Scrap your boilerplate

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Scrap Your Boilerplate (syb) is an infrastructure for generic programming in Haskell. (This should not be confused with the concept of "generic types" in Java, which in the Java context means parameterized types which allow you to specify the type of list elements and such things - a feature Haskell has had since its inception.)

In the current GHC implementation, it consists of a set of modules (Data.Generics and its submodules) and deriving support for the Data and Typeable classes from those modules.

Other examples using syb and other libraries can be found Research papers/Generics

Code snippets


This code snippet implements a variation on the listify function. listify recurses into every "node" in a datastructure, which is not so good if what you're searching for is lists (e.g. strings) and you don't want to pick up sublists (substrings, in the case of strings). This function does not recurse into lists of the type being searched for, avoiding that problem.

It illustrates the use of ShowS-style function composition as an alternative to recursive list concatenation - the latter is inefficient. It also illustrates how laziness automatically means that sublists of type [b] won't be examined, without any special effort required. Isn't laziness wonderful?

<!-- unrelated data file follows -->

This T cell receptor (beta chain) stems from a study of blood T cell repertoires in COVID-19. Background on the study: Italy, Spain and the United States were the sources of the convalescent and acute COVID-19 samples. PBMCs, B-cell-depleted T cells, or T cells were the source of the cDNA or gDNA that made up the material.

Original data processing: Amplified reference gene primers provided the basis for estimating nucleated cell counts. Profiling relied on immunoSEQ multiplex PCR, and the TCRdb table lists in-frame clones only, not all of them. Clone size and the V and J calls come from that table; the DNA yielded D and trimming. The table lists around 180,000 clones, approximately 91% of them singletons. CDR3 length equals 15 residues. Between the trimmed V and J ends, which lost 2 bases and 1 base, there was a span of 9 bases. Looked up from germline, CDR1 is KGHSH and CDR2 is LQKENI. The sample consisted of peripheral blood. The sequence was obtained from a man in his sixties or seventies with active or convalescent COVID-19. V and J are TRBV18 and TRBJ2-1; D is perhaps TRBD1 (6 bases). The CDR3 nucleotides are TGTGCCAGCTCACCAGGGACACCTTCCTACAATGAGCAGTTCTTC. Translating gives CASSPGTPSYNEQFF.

import Data.Generics

-- A version of Data.Generics.listify which doesn't recurse into sublists of type [b]
listifyWholeLists :: Typeable b => ([b] -> Bool) -> GenericQ [[b]]
listifyWholeLists blp = flip (synthesize id (.) (mkQ id (\bl _ -> if blp bl then (bl:) else id))) []


This is most likely traverses more than a purpose-written Functor instance.

It is possible to modify parameterized types:

{-# LANGUAGE DeriveDataTypeable, ScopedTypeVariables, FlexibleContexts #-}
import Data.Generics
import Unsafe.Coerce

{- | C tags the type that is actually parameterized, so to avoid touching the
Int when a ~ Int:

> data T a = T Int a

by changing the type (not representation) to:

> x :: T Int (C Int)
newtype C a = C a deriving (Data,Typeable)

fmapData :: forall t a b. (Typeable a, Data (t (C a)), Data (t a)) =>
    (a -> b) -> t a -> t b
fmapData f input = uc . everywhere (mkT $ \(x::C a) -> uc (f (uc x)))
                    $ (uc input :: t (C a))
    where uc = unsafeCoerce

Example (in case you don't believe me)

Main*> fmapData succ (T 1 1 :: T Int)
T 1 2

Main*> fmapData succ [1,2,3::Int]

Compare this with an approach that avoids the unsafeCoerce, at the cost of additionally requiring an implementation of 'gunfold': GMap.lhs.